When you arrive on the premises, you should feel that you are welcome and that the Breeder is willing to spend time with you; is happy to discuss any aspects of the puppies and adult dogs and their various activities i.e. showing the breed, Obedience Competitions, etc. The Breeder should also let you know about their experience with Glens and the length of time they have been breeding.
Most will question you on your reasons for taking on a new Glen, and will require to know the make-up and ages of the family it will live with, your life style, your work routines (it would help if you take with you photographs of where you live and any previous animals you have kept). If possible, it is advisable to bring your children with you and make sure that they will be able to accept the new member of the family.
You should have an appointment to visit and stick to the time set, and feel comfortable with all aspects of you visit. Times are essential when Breeders have to see other potential puppy owners, who may have travelled long distances.
Glens are a very hardy Breed and do not necessarily have to be bred indoors. Suitable whelping areas and outside kennels are appropriate for this Breed.
The puppies, dam, and any other animals at the premises should be clean, appear happy, contented and well cared for.
Their living conditions should be kept tidy, smell clean and be kept free from rubbish and excrement.
The animals should have plenty of light and fresh air with outdoor kennels providing warmth and protection from the weather, with plenty of room for play and development.
You should expect to be able to see the dam of the litter (but not always with the puppies), but not always the sire. Sires from other Breeders are often used, but you should be able to see a photograph of them.
Depending on distance, you should be able to visit the puppies several times before arranging the exact date your one will be ready to leave home.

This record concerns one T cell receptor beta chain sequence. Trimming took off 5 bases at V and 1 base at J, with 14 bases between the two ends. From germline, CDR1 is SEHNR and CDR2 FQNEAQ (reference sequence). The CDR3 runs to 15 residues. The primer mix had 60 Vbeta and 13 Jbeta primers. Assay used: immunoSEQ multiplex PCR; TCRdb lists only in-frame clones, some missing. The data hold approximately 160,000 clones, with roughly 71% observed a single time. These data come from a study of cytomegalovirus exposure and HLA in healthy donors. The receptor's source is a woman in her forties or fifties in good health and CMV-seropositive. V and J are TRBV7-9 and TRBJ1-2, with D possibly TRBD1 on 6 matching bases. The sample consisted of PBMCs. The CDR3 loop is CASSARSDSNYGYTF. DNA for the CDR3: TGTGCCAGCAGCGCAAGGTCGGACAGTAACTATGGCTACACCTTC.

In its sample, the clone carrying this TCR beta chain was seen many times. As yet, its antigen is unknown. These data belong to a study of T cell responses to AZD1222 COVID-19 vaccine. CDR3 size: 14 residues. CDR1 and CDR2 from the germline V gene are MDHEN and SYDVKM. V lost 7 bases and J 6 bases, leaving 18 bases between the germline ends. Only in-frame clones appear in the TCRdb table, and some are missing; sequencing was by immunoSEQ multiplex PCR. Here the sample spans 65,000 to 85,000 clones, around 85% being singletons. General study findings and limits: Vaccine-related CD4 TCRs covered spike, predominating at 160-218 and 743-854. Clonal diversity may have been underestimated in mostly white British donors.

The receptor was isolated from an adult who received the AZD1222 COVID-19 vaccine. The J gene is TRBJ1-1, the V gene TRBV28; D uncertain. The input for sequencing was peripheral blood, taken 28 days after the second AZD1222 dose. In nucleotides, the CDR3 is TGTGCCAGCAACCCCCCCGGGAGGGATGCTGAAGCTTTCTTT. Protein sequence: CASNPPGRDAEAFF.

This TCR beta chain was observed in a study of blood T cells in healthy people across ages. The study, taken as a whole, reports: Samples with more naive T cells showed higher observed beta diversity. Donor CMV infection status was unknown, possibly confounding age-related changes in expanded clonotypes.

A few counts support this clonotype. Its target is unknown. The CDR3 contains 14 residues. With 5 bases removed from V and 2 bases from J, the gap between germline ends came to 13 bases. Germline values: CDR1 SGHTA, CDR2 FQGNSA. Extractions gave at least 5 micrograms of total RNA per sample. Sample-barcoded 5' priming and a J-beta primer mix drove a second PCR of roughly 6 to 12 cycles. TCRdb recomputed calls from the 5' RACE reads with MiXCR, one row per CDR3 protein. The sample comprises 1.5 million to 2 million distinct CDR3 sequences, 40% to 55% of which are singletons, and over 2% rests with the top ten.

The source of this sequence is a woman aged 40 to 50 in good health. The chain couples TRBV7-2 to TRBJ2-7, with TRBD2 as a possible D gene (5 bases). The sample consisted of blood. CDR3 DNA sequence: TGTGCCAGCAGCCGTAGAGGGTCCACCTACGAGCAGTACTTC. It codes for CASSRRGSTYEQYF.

A good Breeder will breed a litter because they have a genuine love of the breed and wish to produce as sound, healthy and typical Glenas they can, in order to provide their next dog to continue their line. They realise that they depend upon people wishing to provide the best possible homes for their puppies and will maintain an interest in the dog's progress throughout its life.
So you have decided that a Glen is the Breed for you - after doing plenty of research and speaking to owners and Breeders about them and doing THE GLEN OF IMAAL QUIZ
It is a good idea to see as many adult Glens as possible, and ask the owners for all information, so as you can get a “warts and all” overview
It is worthwhile visiting several Breed specialty kennels before you make a decision as to who to purchase your puppy from. Please do not just choose the nearest Breeder to you, hopefully you will have your puppy for a long time and it will deserve the time and patience in selecting the right Breeder from wherever in the country.
If you see puppies in conditions where you feel sorry for them – please do not buy them, however please report your findings to the local authority environmental department and a Breed Club Secretary. In taking them away from the environment you will be perpetuating the actions of that Breeder.
By contacting a recommended responsible Breeder you would have the expectation that they will conform to the following:-
1. Register all Breeding stock and all puppies at the Kennel Club & conform to (at least) the Code of Ethics.
2. Hand over the puppy's Kennel Club Registration certificate at the time of sale (or when available). Also any micro chipping or tattoo certification.
3. Fully explain any Endorsements on the Registration Form that pertains to the Sale.
4. Provide you with reasonable post-sales telephone advice.
5. Provide in the Puppy Sales Wallet a Contract of Sale to be signed by both the Buyer and the Seller.
6. You should also receive a Pedigree Certificate signed by the Breeder.
In the Puppy Sales Wallet, you should be provided with written advice for your puppy on: Feeding and worming programs, Immunization measures taken (and/or to be taken), Socialization, exercise, future training, grooming requirements and equipment, leads, brushes, combs and feeding bowls etc.
If the Breeder is a Kennel Club Assured Breeder the following should be expected: